The Fire Sale Secrets example is an easy one to emulate in the context of selling a public domain derivative work. For example, you could give away an ebook version of a public domain book, and after people register to download it, give them an option to purchase a print copy of the book for $27, or to purchase your higher end $97 derivative product (audio or video version, training course, etc..), or a bundle of additional public domain books in the same niche all for $37.

Another implementation that many marketers are successfully doing is selling a front end product, but giving 75% or 100% of the commission to the referring affiliate or partner. This provides a big incentive for others to promote and send traffic to your website. You might sell a book on the front end for $27 and give away all of the commission, but make your money by keeping 100% of the sales on your $97 derivative product upsell in the backend. The volume of visitors generated by your affiliates means this model could make you more money than if you kept 50% (or 100% assuming no affiliate program) on the front end product.


Wrap Up


This article has been a preview of Module 5 of the Public Domain How To course: Converting Traffic To Customers. Besides covering a further ten examples of the sale process in action, towards the end of the module Russell also discusses how to increase the effectiveness of:




Your email optin forms: the need to provide an incentive of value to encourage optins: a mini-report or the first two chapters of your book, etc.. How your follow on message series can each be an expansion of a benefit stated in your sales letter. Adding audio, video, and a disclaimer to your optin forms; which side of the page generates the highest response, and more;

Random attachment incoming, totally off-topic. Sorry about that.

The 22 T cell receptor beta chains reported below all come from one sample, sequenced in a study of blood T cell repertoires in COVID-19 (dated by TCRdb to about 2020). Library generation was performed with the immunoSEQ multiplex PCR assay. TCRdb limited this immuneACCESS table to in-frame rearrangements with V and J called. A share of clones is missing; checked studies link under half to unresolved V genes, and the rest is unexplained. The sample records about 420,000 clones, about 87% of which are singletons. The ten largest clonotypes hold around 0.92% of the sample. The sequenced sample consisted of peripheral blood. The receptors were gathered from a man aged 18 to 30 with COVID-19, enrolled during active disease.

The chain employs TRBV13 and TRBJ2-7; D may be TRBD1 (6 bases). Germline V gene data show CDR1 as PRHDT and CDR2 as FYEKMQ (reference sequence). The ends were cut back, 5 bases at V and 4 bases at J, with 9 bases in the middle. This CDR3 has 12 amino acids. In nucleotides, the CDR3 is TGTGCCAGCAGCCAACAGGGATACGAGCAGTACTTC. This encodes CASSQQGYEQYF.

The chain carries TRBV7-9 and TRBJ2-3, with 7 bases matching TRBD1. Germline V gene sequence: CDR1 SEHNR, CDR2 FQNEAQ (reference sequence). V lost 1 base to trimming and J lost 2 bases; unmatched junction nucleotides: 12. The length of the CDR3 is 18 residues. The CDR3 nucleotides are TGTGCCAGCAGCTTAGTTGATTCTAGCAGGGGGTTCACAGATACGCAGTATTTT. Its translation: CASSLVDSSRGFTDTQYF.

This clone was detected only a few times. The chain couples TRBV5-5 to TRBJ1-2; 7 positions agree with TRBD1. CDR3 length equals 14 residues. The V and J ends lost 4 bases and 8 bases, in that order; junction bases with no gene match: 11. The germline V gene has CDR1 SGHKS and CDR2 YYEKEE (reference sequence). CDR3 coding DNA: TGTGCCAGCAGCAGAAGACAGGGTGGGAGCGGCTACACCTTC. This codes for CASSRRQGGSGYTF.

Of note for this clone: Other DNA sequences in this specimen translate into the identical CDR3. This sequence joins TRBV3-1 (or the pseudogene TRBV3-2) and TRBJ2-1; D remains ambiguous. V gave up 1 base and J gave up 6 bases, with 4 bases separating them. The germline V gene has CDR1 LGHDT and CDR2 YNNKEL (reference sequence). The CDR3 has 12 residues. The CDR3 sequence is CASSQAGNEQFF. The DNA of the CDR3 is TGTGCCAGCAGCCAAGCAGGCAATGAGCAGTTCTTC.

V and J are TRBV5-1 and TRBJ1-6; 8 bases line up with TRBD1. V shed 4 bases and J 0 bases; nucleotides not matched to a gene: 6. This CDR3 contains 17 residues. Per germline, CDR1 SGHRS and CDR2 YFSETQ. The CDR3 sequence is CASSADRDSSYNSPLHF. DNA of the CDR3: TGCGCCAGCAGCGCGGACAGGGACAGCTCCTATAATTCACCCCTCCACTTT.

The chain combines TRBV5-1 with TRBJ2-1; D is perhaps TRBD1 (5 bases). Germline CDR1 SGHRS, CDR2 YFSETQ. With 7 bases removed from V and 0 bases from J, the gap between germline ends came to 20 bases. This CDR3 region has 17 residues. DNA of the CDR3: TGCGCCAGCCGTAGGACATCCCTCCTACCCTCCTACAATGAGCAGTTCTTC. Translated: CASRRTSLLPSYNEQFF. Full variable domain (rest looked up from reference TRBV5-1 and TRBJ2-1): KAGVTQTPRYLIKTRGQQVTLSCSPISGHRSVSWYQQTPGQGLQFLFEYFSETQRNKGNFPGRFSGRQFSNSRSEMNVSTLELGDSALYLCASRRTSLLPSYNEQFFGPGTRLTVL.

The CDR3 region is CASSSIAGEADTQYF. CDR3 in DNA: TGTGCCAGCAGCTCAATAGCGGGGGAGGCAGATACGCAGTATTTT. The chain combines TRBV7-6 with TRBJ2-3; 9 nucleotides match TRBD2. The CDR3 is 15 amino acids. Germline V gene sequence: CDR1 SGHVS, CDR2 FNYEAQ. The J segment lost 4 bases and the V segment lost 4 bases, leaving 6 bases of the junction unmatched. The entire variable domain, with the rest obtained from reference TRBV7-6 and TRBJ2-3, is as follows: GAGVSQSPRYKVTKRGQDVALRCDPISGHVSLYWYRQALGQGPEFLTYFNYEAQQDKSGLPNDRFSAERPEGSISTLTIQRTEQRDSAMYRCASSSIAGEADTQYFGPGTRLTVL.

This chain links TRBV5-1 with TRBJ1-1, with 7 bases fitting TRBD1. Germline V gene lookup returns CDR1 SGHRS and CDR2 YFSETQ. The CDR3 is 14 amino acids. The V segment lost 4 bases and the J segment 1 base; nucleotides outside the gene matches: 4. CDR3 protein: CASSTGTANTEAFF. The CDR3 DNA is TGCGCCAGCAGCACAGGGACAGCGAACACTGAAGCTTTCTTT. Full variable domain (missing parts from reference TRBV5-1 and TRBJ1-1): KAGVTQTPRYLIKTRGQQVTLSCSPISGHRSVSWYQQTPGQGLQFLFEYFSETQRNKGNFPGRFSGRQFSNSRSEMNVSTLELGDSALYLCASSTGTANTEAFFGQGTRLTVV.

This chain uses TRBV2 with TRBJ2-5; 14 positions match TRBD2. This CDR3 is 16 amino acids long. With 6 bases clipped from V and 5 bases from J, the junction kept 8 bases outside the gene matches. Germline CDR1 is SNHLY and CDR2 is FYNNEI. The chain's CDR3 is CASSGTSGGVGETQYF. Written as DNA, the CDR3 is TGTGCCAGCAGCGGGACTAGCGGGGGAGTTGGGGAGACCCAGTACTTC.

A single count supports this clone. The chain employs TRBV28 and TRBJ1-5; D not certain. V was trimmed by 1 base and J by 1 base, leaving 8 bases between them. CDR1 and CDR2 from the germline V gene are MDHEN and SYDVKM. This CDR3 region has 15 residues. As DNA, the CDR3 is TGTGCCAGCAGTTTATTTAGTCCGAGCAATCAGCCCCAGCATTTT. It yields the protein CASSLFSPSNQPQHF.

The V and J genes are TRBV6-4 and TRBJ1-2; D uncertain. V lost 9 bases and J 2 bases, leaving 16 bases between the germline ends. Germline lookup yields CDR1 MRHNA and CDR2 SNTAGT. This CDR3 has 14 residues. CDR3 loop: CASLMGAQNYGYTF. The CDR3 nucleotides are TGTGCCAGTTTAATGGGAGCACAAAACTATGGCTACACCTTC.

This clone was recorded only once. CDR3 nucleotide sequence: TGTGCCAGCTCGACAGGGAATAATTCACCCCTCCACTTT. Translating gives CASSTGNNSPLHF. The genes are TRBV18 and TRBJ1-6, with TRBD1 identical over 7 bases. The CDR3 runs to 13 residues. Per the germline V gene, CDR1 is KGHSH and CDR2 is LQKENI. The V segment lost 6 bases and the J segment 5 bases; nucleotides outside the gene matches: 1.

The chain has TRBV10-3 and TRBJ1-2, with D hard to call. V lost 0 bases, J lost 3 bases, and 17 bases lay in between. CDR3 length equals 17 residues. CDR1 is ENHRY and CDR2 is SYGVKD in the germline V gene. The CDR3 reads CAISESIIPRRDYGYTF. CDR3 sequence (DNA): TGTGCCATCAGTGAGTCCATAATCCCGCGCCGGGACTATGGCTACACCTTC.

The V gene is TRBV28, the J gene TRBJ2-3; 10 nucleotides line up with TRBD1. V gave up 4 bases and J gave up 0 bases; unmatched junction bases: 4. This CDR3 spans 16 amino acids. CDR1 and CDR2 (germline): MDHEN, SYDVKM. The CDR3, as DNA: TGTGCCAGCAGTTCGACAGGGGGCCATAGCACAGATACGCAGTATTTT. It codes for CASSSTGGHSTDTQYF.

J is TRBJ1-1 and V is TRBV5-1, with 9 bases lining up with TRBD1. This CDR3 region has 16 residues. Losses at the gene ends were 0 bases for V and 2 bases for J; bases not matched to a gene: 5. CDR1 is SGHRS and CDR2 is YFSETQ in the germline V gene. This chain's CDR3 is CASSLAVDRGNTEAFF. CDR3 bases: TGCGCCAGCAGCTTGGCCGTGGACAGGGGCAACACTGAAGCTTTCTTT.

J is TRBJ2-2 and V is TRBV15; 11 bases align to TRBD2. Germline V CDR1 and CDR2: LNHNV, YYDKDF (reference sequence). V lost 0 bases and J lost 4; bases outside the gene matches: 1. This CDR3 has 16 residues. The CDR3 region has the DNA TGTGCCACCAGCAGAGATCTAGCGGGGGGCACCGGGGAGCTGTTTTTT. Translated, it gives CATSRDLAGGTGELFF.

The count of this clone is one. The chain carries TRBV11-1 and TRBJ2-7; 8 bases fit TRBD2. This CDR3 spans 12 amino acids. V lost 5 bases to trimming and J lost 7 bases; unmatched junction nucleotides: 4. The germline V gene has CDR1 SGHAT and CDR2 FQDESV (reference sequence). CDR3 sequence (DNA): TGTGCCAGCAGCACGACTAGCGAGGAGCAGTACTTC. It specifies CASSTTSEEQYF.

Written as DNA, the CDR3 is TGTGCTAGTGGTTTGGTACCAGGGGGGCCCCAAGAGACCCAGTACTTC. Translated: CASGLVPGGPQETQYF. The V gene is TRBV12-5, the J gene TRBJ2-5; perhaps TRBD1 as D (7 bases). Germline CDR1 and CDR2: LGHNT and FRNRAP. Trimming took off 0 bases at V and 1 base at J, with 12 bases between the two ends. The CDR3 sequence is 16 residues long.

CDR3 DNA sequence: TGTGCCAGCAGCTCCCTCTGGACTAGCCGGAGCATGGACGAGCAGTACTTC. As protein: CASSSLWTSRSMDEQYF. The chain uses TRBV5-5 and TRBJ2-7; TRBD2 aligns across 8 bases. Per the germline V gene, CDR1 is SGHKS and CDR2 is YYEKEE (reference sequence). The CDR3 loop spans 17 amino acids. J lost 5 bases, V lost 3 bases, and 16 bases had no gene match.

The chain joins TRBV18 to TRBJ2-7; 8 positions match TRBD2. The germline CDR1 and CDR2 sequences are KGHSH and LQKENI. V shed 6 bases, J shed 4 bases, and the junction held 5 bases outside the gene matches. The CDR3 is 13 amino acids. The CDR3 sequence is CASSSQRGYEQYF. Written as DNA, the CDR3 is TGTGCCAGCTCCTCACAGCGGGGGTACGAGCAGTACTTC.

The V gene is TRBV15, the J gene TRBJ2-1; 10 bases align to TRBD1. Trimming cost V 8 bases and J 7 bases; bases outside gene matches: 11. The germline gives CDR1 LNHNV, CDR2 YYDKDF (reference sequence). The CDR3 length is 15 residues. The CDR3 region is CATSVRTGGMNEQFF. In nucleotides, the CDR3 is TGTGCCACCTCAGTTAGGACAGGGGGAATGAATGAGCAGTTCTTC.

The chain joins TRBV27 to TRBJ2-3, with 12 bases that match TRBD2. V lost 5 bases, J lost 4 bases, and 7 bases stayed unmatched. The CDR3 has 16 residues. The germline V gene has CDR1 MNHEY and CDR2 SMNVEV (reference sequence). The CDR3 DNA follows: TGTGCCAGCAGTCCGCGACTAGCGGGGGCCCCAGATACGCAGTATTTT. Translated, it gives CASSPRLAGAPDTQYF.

Your email marketing: using a service with high deliverability rates, tweaking your name and subject line to get people to open your emails, and the need to continually focus on the benefits of your offer to your visitors in order to increase your conversion rate at each point of action;



Your order form: the importance of listing the price and a summary of some of the benefits of the product your customer is about to buy, as many people will just go direct to the order button to see how much the product is, so it's a good idea to turn your order page into a mini-sales letter.




As stated, the article above is a preview of the content covered in Module 5 of the Public Domain How To course: Converting Traffic To Customers.


There are a further five modules covering the remainder of Russell Brunson's Public Domain How To system, more than 11 hours of audio content in all, accompanied by transcripts and a workbook. For a preview of the content contained within all six modules of Public Domain How To, subscribe to our e-course below.




Damien Sig




Public Domain Mastery - Free 10 Part e-course


Public Domain How To e-CourseTo learn more about Russell Brunson's Public Domain How To course, subscribe to the Public Domain Mastery introductory 10 part e-course.

You will receive an email with a link to one part of the e-course every 2 to 3 days. Each e-course article is an overview and preview of the comprehensive training found within the Public Domain How To course itself.